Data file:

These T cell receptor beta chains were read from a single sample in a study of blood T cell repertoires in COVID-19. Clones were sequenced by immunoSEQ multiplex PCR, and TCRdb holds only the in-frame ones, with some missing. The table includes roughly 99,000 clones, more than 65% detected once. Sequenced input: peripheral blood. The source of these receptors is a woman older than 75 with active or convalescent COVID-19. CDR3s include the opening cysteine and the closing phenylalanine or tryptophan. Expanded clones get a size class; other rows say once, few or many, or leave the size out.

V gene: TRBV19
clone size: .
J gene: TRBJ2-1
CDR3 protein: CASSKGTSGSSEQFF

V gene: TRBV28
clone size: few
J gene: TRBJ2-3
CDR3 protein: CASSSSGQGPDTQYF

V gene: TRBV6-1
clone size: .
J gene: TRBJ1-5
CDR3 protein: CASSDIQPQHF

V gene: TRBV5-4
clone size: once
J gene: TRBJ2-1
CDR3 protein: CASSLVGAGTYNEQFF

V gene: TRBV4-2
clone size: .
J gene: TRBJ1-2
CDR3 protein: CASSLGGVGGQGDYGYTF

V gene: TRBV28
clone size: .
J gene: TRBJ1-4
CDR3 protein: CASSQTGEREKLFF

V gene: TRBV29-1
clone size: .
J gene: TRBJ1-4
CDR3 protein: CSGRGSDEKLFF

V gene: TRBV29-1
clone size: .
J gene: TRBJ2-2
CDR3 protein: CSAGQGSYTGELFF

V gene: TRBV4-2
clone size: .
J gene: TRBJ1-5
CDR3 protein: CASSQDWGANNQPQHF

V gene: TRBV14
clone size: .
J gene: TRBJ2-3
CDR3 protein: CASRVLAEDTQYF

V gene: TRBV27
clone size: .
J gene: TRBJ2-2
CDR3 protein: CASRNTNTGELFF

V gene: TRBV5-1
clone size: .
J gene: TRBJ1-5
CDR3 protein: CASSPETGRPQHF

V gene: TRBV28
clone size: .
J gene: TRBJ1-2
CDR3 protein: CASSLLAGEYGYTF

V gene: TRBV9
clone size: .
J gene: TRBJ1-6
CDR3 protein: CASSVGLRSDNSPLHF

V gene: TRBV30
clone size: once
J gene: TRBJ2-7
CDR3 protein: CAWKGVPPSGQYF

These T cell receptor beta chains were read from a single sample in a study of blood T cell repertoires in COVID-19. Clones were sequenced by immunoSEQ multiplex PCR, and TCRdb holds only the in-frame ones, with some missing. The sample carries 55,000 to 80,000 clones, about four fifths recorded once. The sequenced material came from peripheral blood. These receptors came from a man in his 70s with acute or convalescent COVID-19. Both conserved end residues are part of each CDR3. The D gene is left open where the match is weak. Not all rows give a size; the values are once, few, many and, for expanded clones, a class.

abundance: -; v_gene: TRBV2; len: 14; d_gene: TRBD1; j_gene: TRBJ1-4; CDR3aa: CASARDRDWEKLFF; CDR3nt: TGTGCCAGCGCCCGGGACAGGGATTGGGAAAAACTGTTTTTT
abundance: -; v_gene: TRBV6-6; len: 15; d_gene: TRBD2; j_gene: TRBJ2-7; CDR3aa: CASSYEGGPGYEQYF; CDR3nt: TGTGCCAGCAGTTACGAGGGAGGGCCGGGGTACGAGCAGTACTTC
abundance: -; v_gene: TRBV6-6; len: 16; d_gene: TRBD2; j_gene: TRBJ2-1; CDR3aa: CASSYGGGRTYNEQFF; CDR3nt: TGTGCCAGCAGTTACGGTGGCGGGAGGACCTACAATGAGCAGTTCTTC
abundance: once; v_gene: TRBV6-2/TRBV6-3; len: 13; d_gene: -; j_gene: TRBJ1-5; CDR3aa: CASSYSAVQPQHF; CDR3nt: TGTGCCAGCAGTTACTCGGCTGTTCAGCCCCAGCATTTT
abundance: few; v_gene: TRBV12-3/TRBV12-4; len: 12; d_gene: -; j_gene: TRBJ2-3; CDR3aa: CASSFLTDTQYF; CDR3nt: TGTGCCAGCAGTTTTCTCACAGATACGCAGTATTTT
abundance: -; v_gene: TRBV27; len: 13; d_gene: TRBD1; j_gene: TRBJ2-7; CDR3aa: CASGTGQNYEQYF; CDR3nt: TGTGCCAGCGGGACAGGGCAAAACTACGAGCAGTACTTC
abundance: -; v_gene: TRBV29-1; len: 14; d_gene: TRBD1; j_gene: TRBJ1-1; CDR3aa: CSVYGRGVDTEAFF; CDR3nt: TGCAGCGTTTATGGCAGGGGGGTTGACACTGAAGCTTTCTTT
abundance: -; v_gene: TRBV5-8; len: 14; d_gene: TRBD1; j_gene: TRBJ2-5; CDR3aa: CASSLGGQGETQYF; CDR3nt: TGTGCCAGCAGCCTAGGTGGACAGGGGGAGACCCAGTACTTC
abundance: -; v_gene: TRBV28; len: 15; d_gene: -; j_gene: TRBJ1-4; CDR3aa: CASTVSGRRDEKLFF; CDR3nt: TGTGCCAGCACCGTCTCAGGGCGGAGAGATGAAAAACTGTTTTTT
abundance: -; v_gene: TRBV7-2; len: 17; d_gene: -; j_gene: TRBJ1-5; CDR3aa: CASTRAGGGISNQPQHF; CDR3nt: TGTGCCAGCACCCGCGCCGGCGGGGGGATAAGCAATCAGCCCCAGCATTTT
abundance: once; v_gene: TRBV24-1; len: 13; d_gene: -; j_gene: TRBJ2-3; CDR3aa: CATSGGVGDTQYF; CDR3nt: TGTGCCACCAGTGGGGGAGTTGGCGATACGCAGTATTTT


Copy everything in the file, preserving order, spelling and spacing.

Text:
These T cell receptor beta chains were read from a single sample in a study of blood T cell repertoires in COVID-19. Clones were sequenced by immunoSEQ multiplex PCR, and TCRdb holds only the in-frame ones, with some missing. The table includes roughly 99,000 clones, more than 65% detected once. Sequenced input: peripheral blood. The source of these receptors is a woman older than 75 with active or convalescent COVID-19. CDR3s include the opening cysteine and the closing phenylalanine or tryptophan. Expanded clones get a size class; other rows say once, few or many, or leave the size out.

V gene: TRBV19
clone size: .
J gene: TRBJ2-1
CDR3 protein: CASSKGTSGSSEQFF

V gene: TRBV28
clone size: few
J gene: TRBJ2-3
CDR3 protein: CASSSSGQGPDTQYF

V gene: TRBV6-1
clone size: .
J gene: TRBJ1-5
CDR3 protein: CASSDIQPQHF

V gene: TRBV5-4
clone size: once
J gene: TRBJ2-1
CDR3 protein: CASSLVGAGTYNEQFF

V gene: TRBV4-2
clone size: .
J gene: TRBJ1-2
CDR3 protein: CASSLGGVGGQGDYGYTF

V gene: TRBV28
clone size: .
J gene: TRBJ1-4
CDR3 protein: CASSQTGEREKLFF

V gene: TRBV29-1
clone size: .
J gene: TRBJ1-4
CDR3 protein: CSGRGSDEKLFF

V gene: TRBV29-1
clone size: .
J gene: TRBJ2-2
CDR3 protein: CSAGQGSYTGELFF

V gene: TRBV4-2
clone size: .
J gene: TRBJ1-5
CDR3 protein: CASSQDWGANNQPQHF

V gene: TRBV14
clone size: .
J gene: TRBJ2-3
CDR3 protein: CASRVLAEDTQYF

V gene: TRBV27
clone size: .
J gene: TRBJ2-2
CDR3 protein: CASRNTNTGELFF

V gene: TRBV5-1
clone size: .
J gene: TRBJ1-5
CDR3 protein: CASSPETGRPQHF

V gene: TRBV28
clone size: .
J gene: TRBJ1-2
CDR3 protein: CASSLLAGEYGYTF

V gene: TRBV9
clone size: .
J gene: TRBJ1-6
CDR3 protein: CASSVGLRSDNSPLHF

V gene: TRBV30
clone size: once
J gene: TRBJ2-7
CDR3 protein: CAWKGVPPSGQYF

These T cell receptor beta chains were read from a single sample in a study of blood T cell repertoires in COVID-19. Clones were sequenced by immunoSEQ multiplex PCR, and TCRdb holds only the in-frame ones, with some missing. The sample carries 55,000 to 80,000 clones, about four fifths recorded once. The sequenced material came from peripheral blood. These receptors came from a man in his 70s with acute or convalescent COVID-19. Both conserved end residues are part of each CDR3. The D gene is left open where the match is weak. Not all rows give a size; the values are once, few, many and, for expanded clones, a class.

abundance: -; v_gene: TRBV2; len: 14; d_gene: TRBD1; j_gene: TRBJ1-4; CDR3aa: CASARDRDWEKLFF; CDR3nt: TGTGCCAGCGCCCGGGACAGGGATTGGGAAAAACTGTTTTTT
abundance: -; v_gene: TRBV6-6; len: 15; d_gene: TRBD2; j_gene: TRBJ2-7; CDR3aa: CASSYEGGPGYEQYF; CDR3nt: TGTGCCAGCAGTTACGAGGGAGGGCCGGGGTACGAGCAGTACTTC
abundance: -; v_gene: TRBV6-6; len: 16; d_gene: TRBD2; j_gene: TRBJ2-1; CDR3aa: CASSYGGGRTYNEQFF; CDR3nt: TGTGCCAGCAGTTACGGTGGCGGGAGGACCTACAATGAGCAGTTCTTC
abundance: once; v_gene: TRBV6-2/TRBV6-3; len: 13; d_gene: -; j_gene: TRBJ1-5; CDR3aa: CASSYSAVQPQHF; CDR3nt: TGTGCCAGCAGTTACTCGGCTGTTCAGCCCCAGCATTTT
abundance: few; v_gene: TRBV12-3/TRBV12-4; len: 12; d_gene: -; j_gene: TRBJ2-3; CDR3aa: CASSFLTDTQYF; CDR3nt: TGTGCCAGCAGTTTTCTCACAGATACGCAGTATTTT
abundance: -; v_gene: TRBV27; len: 13; d_gene: TRBD1; j_gene: TRBJ2-7; CDR3aa: CASGTGQNYEQYF; CDR3nt: TGTGCCAGCGGGACAGGGCAAAACTACGAGCAGTACTTC
abundance: -; v_gene: TRBV29-1; len: 14; d_gene: TRBD1; j_gene: TRBJ1-1; CDR3aa: CSVYGRGVDTEAFF; CDR3nt: TGCAGCGTTTATGGCAGGGGGGTTGACACTGAAGCTTTCTTT
abundance: -; v_gene: TRBV5-8; len: 14; d_gene: TRBD1; j_gene: TRBJ2-5; CDR3aa: CASSLGGQGETQYF; CDR3nt: TGTGCCAGCAGCCTAGGTGGACAGGGGGAGACCCAGTACTTC
abundance: -; v_gene: TRBV28; len: 15; d_gene: -; j_gene: TRBJ1-4; CDR3aa: CASTVSGRRDEKLFF; CDR3nt: TGTGCCAGCACCGTCTCAGGGCGGAGAGATGAAAAACTGTTTTTT
abundance: -; v_gene: TRBV7-2; len: 17; d_gene: -; j_gene: TRBJ1-5; CDR3aa: CASTRAGGGISNQPQHF; CDR3nt: TGTGCCAGCACCCGCGCCGGCGGGGGGATAAGCAATCAGCCCCAGCATTTT
abundance: once; v_gene: TRBV24-1; len: 13; d_gene: -; j_gene: TRBJ2-3; CDR3aa: CATSGGVGDTQYF; CDR3nt: TGTGCCACCAGTGGGGGAGTTGGCGATACGCAGTATTTT